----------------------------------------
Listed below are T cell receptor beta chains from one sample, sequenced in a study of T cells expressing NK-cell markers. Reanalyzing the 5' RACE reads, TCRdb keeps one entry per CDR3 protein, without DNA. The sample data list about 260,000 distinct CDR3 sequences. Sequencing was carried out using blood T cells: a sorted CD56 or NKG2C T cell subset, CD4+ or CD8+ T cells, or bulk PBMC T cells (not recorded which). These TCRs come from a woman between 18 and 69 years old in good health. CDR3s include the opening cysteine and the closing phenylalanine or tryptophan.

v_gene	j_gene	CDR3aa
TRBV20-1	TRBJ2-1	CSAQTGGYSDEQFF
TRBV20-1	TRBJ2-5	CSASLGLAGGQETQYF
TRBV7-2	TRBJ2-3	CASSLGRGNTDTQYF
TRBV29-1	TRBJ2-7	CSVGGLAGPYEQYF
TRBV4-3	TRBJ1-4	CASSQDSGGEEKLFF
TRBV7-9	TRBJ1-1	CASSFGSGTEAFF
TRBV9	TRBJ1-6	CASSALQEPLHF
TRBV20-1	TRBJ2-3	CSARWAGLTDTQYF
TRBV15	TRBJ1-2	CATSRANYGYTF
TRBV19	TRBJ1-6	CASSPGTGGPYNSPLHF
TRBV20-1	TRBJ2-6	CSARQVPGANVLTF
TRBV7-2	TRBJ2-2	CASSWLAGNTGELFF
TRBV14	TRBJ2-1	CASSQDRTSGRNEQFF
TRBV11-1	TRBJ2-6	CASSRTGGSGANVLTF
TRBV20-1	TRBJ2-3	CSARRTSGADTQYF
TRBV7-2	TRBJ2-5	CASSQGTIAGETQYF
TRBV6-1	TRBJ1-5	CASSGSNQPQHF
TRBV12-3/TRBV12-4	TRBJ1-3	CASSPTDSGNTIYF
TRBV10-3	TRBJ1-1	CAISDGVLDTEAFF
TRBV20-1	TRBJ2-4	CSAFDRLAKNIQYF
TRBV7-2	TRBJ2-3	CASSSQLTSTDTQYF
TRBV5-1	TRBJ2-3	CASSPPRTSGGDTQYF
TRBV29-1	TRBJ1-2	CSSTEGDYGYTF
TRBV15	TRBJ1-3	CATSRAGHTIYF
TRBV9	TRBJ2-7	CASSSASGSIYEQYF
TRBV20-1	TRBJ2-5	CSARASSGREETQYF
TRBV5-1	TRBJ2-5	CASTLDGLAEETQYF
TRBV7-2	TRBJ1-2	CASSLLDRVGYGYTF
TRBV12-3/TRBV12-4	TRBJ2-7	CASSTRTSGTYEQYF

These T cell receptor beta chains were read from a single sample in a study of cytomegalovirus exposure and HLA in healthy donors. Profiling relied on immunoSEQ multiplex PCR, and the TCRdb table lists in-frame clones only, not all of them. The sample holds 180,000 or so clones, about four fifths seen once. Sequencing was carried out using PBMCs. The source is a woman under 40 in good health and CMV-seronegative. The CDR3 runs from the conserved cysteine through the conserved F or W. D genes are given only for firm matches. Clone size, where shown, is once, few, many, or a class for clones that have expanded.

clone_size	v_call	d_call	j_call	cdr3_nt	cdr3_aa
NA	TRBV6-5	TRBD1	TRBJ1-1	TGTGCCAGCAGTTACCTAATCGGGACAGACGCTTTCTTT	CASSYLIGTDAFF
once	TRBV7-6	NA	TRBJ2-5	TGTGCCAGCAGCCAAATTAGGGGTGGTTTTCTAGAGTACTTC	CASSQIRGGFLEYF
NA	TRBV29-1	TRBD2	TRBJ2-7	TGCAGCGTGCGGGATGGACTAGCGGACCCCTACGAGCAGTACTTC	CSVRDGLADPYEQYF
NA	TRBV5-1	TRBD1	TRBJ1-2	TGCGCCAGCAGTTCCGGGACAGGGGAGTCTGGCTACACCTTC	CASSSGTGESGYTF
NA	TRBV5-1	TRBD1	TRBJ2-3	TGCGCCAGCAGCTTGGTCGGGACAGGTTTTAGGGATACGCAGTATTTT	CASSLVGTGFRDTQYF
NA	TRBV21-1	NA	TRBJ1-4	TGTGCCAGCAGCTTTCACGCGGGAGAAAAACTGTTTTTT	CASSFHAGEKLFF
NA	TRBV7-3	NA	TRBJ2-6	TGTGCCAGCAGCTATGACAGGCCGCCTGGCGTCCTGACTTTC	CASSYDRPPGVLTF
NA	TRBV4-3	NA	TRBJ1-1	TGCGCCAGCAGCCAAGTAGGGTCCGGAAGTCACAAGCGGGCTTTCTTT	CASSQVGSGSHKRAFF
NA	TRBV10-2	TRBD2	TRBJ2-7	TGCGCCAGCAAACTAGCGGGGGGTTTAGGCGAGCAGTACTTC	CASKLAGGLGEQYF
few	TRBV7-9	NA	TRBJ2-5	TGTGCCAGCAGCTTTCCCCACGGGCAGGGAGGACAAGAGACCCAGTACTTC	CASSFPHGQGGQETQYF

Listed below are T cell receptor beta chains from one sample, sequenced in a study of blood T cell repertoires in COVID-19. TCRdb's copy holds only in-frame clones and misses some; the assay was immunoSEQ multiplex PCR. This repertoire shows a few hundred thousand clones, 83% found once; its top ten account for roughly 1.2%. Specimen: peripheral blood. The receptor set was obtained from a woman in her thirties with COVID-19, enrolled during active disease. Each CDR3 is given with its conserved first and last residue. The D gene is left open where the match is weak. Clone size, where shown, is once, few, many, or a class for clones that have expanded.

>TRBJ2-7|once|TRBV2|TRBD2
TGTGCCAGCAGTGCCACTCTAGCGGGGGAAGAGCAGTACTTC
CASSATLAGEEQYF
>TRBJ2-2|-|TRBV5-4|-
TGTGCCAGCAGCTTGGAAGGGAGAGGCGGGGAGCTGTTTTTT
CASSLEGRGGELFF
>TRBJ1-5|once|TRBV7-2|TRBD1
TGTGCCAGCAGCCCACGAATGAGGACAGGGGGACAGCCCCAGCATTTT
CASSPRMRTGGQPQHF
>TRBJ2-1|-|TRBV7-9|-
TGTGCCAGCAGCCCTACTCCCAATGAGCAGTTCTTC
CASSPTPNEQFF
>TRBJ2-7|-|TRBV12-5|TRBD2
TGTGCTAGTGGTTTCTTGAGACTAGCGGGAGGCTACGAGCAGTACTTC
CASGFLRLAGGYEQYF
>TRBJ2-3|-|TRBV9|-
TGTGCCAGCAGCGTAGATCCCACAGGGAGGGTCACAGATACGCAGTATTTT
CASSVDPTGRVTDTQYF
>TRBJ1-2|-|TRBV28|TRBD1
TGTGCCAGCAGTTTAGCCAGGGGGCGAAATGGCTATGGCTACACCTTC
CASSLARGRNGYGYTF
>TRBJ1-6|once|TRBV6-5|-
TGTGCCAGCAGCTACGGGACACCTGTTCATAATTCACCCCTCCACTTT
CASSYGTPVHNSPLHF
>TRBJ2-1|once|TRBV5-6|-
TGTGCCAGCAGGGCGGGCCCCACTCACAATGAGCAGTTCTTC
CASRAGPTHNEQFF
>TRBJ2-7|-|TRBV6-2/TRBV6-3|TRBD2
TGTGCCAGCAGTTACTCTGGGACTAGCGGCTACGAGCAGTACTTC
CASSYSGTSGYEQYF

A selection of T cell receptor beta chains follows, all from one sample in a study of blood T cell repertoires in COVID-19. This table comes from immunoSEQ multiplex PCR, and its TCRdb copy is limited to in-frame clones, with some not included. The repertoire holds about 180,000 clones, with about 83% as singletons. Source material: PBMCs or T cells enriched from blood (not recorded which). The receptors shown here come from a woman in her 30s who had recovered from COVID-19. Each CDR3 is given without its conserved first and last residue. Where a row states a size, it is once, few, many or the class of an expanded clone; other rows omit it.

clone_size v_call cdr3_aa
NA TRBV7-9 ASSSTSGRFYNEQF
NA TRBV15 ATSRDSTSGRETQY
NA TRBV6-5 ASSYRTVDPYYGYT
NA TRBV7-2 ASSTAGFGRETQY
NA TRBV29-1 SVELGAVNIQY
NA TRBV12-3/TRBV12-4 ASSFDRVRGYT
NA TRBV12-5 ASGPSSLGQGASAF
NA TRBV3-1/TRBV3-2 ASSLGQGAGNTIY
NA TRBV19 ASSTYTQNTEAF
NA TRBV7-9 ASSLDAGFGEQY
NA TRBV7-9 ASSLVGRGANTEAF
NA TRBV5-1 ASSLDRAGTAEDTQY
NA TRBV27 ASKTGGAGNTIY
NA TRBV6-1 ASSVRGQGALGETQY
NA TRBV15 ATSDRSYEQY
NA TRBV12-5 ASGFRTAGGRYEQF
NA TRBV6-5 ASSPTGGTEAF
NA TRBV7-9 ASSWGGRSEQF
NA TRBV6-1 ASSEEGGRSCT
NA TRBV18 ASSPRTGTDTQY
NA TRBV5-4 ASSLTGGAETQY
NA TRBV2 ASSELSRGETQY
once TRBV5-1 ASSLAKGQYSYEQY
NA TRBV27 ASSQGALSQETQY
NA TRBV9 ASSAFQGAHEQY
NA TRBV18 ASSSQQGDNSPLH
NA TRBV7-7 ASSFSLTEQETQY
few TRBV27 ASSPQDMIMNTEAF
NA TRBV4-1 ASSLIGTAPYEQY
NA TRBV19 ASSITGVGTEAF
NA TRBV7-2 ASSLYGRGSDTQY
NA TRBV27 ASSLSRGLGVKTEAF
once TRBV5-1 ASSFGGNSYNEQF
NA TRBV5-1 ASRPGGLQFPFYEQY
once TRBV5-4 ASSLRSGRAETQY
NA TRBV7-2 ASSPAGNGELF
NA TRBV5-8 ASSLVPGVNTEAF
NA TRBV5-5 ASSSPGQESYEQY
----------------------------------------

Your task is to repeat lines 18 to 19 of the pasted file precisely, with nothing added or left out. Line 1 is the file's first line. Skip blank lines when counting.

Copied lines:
TRBV7-2	TRBJ2-5	CASSQGTIAGETQYF
TRBV6-1	TRBJ1-5	CASSGSNQPQHF